Vancouver fire chief orders DTES tent city to be cleared, cites ‘catastrophic’ safety risk

A growing tent city on the 100 block of East Hastings Street in Vancouver has been given the order to clear out.

Vancouver Fire Chief Karen Fry issued the order Friday, warning that the buildup of structures in the area constituted a major safety hazard.

“Should a fire occur in the area in its current condition, it would be catastrophic, putting lives at risk and jeopardizing hundreds of units of much-needed housing,” the City of Vancouver said in a media release.

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Tents and other temporary structures have long been a fixture of East Hastings Street, but number of permanent tents and the scale of the encampment have grown rapidly since the start of July.

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That’s when Vancouver police ceased supporting city engineering workers conducting daily so-called “street sweeps,” the controversial practice the city says is necessary to clean up trash and discarded items, but which some neighbourhood advocates say involves targeting the homeless and taking their belongings.

Since then, some neighbourhood residents have complained about difficulty accessing their buildings or even travelling down the sidewalk.

The city said Monday that the Vancouver Fire and Rescue Services would accelerate “structures-removal planning” that was already underway to improve road, sidewalk and building access along with fire safety.


Click to play video: 'Man stabbed after tensions rise on East Hastings'







Man stabbed after tensions rise on East Hastings


Man stabbed after tensions rise on East Hastings – Jul 13, 2022

“The situation is complex and the City will continue to take a thoughtful approach that considers the needs of those sheltering outdoors as we do this work,” the city said.

“In the coming days, the City will work with the community, non-profit organizations and partner government organizations to expedite structure removal and to offer additional support for those sheltering outdoors.”

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Daytime storage of personal items, more public washrooms, misting stations and handwashing and drinking fountains are among the supports the city says it will offer.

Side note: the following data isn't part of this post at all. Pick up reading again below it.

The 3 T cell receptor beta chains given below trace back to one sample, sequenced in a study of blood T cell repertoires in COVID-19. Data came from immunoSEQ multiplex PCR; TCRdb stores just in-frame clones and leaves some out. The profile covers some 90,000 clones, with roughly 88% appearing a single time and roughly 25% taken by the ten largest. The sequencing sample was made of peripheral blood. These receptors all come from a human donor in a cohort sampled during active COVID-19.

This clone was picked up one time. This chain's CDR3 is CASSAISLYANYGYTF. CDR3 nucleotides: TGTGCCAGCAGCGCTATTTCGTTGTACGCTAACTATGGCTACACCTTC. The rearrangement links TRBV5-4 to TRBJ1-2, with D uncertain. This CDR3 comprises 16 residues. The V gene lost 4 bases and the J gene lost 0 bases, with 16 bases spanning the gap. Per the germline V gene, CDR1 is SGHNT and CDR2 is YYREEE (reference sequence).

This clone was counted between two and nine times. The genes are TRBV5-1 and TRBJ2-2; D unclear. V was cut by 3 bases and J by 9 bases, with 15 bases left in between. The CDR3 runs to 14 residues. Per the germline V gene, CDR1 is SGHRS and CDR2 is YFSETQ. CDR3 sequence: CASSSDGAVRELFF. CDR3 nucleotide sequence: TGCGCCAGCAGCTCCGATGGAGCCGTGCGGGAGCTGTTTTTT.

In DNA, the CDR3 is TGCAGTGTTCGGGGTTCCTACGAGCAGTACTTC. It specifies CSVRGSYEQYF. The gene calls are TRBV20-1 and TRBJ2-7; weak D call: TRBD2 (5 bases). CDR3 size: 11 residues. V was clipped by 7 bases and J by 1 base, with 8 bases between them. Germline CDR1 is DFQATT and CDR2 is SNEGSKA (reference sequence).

In a statement of his own, Vancouver Mayor Kennedy Stewart said he supported the order, but recognized the impact it would have on DTES residents.

“A lack of housing and recent hot weather is forcing more and more people to the streets – and along Hastings it has become dangerous to our most vulnerable neighbours,” Stewart posted to Twitter.

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“Should a fire occur under these conditions, the loss of life could be catastrophic.”

Stewart touted the city’s partnerships with senior levels of government to fund non-market and modular homes, but acknowledged the demand for affordable and supportive housing continues to outstrip supply.

“My office is in constant contact with senior levels of government regarding securing additional resources for additional housing investments – especially for those currently living along Hastings Street,” he said.

“In this specific instance, I also request non-profit housing providers assess availability of housing within their portfolios.”

While Friday’s order specified the “immediate” removal of structures, it was not immediately clear when the order would be enforced.

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In an email, Chief Fry said the fire service planned on “working with the city and the community to alleviate this risk.”

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